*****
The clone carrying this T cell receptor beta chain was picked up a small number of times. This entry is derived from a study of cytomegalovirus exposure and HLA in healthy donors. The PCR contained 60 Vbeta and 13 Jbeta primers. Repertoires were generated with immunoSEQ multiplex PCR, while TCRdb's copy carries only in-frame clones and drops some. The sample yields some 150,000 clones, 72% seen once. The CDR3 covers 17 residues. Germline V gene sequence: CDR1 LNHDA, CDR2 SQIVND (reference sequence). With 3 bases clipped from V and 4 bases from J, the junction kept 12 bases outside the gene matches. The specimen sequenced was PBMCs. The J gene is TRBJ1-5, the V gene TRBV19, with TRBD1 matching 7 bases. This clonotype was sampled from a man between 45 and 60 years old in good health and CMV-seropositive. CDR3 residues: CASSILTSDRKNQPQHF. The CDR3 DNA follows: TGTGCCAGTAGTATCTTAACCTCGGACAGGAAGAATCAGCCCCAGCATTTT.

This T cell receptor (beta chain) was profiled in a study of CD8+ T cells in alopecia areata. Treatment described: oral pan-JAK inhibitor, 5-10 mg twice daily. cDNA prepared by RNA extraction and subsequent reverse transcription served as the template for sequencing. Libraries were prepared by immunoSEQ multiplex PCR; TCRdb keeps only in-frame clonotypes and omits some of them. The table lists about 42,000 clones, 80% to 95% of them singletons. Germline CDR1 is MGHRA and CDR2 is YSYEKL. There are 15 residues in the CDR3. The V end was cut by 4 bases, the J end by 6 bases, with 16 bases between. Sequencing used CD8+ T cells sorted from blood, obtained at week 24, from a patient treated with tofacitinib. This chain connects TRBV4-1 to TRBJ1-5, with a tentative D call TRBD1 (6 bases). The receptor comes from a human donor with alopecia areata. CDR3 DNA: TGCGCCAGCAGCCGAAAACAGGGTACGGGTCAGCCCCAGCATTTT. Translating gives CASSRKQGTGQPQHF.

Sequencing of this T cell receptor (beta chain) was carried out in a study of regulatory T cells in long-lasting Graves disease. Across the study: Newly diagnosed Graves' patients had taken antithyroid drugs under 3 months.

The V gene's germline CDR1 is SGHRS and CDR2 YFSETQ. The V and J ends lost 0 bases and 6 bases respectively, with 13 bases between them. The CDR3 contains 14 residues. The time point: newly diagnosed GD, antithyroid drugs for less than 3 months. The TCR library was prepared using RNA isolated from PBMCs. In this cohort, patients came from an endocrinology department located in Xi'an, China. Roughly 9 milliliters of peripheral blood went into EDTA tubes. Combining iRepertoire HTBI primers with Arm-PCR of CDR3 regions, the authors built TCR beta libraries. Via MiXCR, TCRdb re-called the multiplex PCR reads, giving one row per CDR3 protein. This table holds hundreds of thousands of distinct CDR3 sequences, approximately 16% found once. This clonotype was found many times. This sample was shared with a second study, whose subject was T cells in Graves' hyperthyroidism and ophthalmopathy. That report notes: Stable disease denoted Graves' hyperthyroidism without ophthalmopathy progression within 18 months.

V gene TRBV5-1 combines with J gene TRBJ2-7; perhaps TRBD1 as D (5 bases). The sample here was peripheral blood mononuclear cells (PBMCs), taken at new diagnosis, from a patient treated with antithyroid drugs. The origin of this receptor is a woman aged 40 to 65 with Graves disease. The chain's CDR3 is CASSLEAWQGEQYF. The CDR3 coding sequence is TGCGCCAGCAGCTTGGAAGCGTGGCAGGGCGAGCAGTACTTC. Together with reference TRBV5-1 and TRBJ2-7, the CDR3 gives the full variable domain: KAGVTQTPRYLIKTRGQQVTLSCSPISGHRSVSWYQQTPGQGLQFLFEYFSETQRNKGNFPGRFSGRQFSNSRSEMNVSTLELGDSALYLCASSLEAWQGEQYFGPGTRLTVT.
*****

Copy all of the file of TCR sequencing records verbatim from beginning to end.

The clone carrying this T cell receptor beta chain was picked up a small number of times. This entry is derived from a study of cytomegalovirus exposure and HLA in healthy donors. The PCR contained 60 Vbeta and 13 Jbeta primers. Repertoires were generated with immunoSEQ multiplex PCR, while TCRdb's copy carries only in-frame clones and drops some. The sample yields some 150,000 clones, 72% seen once. The CDR3 covers 17 residues. Germline V gene sequence: CDR1 LNHDA, CDR2 SQIVND (reference sequence). With 3 bases clipped from V and 4 bases from J, the junction kept 12 bases outside the gene matches. The specimen sequenced was PBMCs. The J gene is TRBJ1-5, the V gene TRBV19, with TRBD1 matching 7 bases. This clonotype was sampled from a man between 45 and 60 years old in good health and CMV-seropositive. CDR3 residues: CASSILTSDRKNQPQHF. The CDR3 DNA follows: TGTGCCAGTAGTATCTTAACCTCGGACAGGAAGAATCAGCCCCAGCATTTT.

This T cell receptor (beta chain) was profiled in a study of CD8+ T cells in alopecia areata. Treatment described: oral pan-JAK inhibitor, 5-10 mg twice daily. cDNA prepared by RNA extraction and subsequent reverse transcription served as the template for sequencing. Libraries were prepared by immunoSEQ multiplex PCR; TCRdb keeps only in-frame clonotypes and omits some of them. The table lists about 42,000 clones, 80% to 95% of them singletons. Germline CDR1 is MGHRA and CDR2 is YSYEKL. There are 15 residues in the CDR3. The V end was cut by 4 bases, the J end by 6 bases, with 16 bases between. Sequencing used CD8+ T cells sorted from blood, obtained at week 24, from a patient treated with tofacitinib. This chain connects TRBV4-1 to TRBJ1-5, with a tentative D call TRBD1 (6 bases). The receptor comes from a human donor with alopecia areata. CDR3 DNA: TGCGCCAGCAGCCGAAAACAGGGTACGGGTCAGCCCCAGCATTTT. Translating gives CASSRKQGTGQPQHF.

Sequencing of this T cell receptor (beta chain) was carried out in a study of regulatory T cells in long-lasting Graves disease. Across the study: Newly diagnosed Graves' patients had taken antithyroid drugs under 3 months.

The V gene's germline CDR1 is SGHRS and CDR2 YFSETQ. The V and J ends lost 0 bases and 6 bases respectively, with 13 bases between them. The CDR3 contains 14 residues. The time point: newly diagnosed GD, antithyroid drugs for less than 3 months. The TCR library was prepared using RNA isolated from PBMCs. In this cohort, patients came from an endocrinology department located in Xi'an, China. Roughly 9 milliliters of peripheral blood went into EDTA tubes. Combining iRepertoire HTBI primers with Arm-PCR of CDR3 regions, the authors built TCR beta libraries. Via MiXCR, TCRdb re-called the multiplex PCR reads, giving one row per CDR3 protein. This table holds hundreds of thousands of distinct CDR3 sequences, approximately 16% found once. This clonotype was found many times. This sample was shared with a second study, whose subject was T cells in Graves' hyperthyroidism and ophthalmopathy. That report notes: Stable disease denoted Graves' hyperthyroidism without ophthalmopathy progression within 18 months.

V gene TRBV5-1 combines with J gene TRBJ2-7; perhaps TRBD1 as D (5 bases). The sample here was peripheral blood mononuclear cells (PBMCs), taken at new diagnosis, from a patient treated with antithyroid drugs. The origin of this receptor is a woman aged 40 to 65 with Graves disease. The chain's CDR3 is CASSLEAWQGEQYF. The CDR3 coding sequence is TGCGCCAGCAGCTTGGAAGCGTGGCAGGGCGAGCAGTACTTC. Together with reference TRBV5-1 and TRBJ2-7, the CDR3 gives the full variable domain: KAGVTQTPRYLIKTRGQQVTLSCSPISGHRSVSWYQQTPGQGLQFLFEYFSETQRNKGNFPGRFSGRQFSNSRSEMNVSTLELGDSALYLCASSLEAWQGEQYFGPGTRLTVT.